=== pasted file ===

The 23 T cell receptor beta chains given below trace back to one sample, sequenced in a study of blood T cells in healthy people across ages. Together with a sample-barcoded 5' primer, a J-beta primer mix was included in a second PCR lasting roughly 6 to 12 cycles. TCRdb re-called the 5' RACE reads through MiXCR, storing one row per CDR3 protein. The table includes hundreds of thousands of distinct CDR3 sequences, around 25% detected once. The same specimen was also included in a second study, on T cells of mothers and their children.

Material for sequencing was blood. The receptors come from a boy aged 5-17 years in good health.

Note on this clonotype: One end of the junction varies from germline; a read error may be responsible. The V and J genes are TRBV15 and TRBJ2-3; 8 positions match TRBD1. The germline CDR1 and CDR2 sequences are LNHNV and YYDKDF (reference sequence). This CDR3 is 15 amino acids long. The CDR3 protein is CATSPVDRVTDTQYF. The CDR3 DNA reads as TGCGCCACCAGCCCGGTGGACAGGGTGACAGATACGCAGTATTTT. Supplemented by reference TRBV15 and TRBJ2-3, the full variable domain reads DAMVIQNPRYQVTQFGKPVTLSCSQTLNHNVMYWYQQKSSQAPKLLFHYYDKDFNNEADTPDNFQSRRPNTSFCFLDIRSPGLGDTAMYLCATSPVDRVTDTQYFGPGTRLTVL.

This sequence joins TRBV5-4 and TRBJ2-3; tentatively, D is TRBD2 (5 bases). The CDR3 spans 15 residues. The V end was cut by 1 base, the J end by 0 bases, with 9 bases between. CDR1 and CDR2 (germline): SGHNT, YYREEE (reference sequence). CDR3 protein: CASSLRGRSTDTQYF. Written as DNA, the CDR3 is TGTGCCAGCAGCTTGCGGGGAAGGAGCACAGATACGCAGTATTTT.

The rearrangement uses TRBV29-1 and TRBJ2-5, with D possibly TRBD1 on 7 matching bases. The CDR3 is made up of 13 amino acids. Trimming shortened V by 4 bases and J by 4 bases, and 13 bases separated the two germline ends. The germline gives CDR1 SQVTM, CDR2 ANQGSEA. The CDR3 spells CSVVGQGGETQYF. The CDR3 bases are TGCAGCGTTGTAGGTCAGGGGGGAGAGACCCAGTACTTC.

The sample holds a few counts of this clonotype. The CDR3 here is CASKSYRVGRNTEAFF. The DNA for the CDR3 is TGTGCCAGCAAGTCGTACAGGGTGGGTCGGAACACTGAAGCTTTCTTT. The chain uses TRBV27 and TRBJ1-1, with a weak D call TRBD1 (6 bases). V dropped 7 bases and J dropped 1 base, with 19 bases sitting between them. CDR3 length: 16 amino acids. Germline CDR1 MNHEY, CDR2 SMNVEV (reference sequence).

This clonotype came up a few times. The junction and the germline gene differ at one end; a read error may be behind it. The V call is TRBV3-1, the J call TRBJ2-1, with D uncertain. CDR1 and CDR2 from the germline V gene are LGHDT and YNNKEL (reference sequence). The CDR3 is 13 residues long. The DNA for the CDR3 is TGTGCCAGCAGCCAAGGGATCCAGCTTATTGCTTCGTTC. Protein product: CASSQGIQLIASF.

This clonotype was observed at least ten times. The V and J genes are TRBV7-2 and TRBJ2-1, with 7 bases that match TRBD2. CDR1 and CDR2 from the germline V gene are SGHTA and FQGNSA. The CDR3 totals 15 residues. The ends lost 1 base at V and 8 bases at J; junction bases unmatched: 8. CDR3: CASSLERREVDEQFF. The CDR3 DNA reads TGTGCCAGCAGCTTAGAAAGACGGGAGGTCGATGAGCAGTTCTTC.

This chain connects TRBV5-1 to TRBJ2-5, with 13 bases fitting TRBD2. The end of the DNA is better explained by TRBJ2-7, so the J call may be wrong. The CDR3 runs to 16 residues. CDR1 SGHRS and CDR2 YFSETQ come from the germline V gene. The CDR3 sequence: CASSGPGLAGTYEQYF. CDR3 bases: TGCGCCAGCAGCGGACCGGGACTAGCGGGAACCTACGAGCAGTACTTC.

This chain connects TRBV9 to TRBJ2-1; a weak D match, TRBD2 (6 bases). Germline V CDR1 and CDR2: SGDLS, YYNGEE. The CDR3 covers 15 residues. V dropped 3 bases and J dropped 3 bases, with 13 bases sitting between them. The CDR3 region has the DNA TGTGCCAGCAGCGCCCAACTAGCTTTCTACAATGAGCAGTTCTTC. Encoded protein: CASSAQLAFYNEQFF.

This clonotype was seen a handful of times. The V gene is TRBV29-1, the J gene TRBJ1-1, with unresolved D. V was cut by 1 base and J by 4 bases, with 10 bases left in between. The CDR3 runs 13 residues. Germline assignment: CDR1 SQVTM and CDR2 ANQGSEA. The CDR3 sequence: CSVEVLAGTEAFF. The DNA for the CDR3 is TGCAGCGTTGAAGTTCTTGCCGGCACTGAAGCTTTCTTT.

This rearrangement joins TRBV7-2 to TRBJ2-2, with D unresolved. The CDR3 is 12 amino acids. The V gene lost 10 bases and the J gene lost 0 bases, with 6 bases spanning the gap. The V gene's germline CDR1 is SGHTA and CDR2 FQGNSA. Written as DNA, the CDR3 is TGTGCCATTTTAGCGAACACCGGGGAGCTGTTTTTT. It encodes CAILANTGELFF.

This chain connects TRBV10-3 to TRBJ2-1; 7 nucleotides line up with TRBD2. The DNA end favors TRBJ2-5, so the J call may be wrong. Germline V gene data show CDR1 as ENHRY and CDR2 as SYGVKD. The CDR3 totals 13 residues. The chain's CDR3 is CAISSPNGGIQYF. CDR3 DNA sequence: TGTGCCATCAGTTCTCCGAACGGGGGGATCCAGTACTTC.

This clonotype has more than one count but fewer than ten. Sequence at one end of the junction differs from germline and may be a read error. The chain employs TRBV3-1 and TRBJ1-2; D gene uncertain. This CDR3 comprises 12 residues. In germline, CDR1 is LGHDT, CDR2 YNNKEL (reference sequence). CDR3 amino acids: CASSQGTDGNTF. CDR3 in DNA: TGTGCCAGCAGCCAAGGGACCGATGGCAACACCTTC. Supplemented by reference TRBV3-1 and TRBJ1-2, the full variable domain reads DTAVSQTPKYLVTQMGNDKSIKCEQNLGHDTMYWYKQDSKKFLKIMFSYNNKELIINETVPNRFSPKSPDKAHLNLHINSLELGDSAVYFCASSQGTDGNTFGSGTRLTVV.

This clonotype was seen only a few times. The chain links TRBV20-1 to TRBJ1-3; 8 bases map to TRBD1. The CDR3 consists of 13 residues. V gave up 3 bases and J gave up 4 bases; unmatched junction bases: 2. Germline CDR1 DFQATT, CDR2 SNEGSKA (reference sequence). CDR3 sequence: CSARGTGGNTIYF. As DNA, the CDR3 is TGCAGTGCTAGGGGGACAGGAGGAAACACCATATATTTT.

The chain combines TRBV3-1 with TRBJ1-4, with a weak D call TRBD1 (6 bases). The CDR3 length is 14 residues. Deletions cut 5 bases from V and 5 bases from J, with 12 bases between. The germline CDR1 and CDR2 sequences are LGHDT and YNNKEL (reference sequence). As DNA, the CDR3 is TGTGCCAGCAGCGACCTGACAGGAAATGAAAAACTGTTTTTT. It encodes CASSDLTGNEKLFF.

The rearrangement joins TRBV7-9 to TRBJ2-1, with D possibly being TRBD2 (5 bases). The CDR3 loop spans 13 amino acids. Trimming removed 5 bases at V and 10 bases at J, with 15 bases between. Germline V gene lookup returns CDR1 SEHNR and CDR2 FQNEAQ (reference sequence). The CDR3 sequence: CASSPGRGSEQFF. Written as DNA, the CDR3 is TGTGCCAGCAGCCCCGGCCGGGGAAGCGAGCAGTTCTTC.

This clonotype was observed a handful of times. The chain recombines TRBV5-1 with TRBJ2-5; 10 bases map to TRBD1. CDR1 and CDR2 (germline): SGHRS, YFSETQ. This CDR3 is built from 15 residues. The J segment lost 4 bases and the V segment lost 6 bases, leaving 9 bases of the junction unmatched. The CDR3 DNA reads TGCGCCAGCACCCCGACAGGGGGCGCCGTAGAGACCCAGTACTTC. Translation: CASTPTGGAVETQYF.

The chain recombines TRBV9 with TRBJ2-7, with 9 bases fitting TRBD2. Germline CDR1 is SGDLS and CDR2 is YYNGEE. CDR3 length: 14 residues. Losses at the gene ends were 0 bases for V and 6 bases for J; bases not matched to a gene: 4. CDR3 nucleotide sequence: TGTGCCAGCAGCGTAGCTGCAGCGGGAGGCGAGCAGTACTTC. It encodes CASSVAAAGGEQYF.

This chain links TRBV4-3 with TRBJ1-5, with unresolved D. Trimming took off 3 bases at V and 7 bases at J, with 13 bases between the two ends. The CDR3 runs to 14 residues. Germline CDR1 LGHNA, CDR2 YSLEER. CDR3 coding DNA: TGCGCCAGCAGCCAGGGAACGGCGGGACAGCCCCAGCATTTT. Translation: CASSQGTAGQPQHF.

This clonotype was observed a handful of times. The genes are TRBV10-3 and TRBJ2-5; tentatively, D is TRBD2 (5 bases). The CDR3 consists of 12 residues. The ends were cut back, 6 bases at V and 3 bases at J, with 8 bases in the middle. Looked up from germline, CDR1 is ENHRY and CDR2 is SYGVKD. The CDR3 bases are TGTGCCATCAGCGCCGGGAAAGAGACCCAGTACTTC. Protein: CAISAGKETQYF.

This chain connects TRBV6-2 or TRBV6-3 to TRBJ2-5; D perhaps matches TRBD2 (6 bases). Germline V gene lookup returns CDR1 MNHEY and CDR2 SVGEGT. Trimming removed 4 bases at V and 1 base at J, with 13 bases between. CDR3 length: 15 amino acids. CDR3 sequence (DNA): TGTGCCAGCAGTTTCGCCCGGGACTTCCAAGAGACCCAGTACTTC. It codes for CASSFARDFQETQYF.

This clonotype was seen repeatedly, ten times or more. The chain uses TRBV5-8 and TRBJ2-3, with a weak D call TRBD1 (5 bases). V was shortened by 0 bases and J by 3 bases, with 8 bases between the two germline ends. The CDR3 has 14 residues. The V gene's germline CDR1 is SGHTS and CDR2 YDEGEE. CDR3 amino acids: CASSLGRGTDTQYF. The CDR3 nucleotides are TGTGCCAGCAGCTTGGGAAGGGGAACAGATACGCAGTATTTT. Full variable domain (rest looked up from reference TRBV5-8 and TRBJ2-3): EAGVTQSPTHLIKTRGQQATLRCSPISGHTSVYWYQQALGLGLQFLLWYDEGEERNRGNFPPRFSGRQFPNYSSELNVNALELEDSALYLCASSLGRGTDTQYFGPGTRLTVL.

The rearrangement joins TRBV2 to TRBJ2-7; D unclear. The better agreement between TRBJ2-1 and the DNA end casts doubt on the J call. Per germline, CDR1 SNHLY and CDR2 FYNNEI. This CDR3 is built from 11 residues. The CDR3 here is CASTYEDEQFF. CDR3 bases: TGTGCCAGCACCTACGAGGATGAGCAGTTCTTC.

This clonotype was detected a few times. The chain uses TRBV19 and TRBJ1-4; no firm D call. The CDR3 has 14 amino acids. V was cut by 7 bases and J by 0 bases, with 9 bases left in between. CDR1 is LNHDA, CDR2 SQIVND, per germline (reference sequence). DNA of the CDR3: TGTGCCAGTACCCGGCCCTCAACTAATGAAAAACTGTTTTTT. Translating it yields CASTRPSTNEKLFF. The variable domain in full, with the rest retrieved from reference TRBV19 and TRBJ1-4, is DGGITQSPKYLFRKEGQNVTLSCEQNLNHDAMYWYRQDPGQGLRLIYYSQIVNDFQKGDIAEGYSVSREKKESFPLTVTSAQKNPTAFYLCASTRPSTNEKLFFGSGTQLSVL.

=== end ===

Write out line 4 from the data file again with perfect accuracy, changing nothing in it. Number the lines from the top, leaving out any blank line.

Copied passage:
This sequence joins TRBV5-4 and TRBJ2-3; tentatively, D is TRBD2 (5 bases). The CDR3 spans 15 residues. The V end was cut by 1 base, the J end by 0 bases, with 9 bases between. CDR1 and CDR2 (germline): SGHNT, YYREEE (reference sequence). CDR3 protein: CASSLRGRSTDTQYF. Written as DNA, the CDR3 is TGTGCCAGCAGCTTGCGGGGAAGGAGCACAGATACGCAGTATTTT.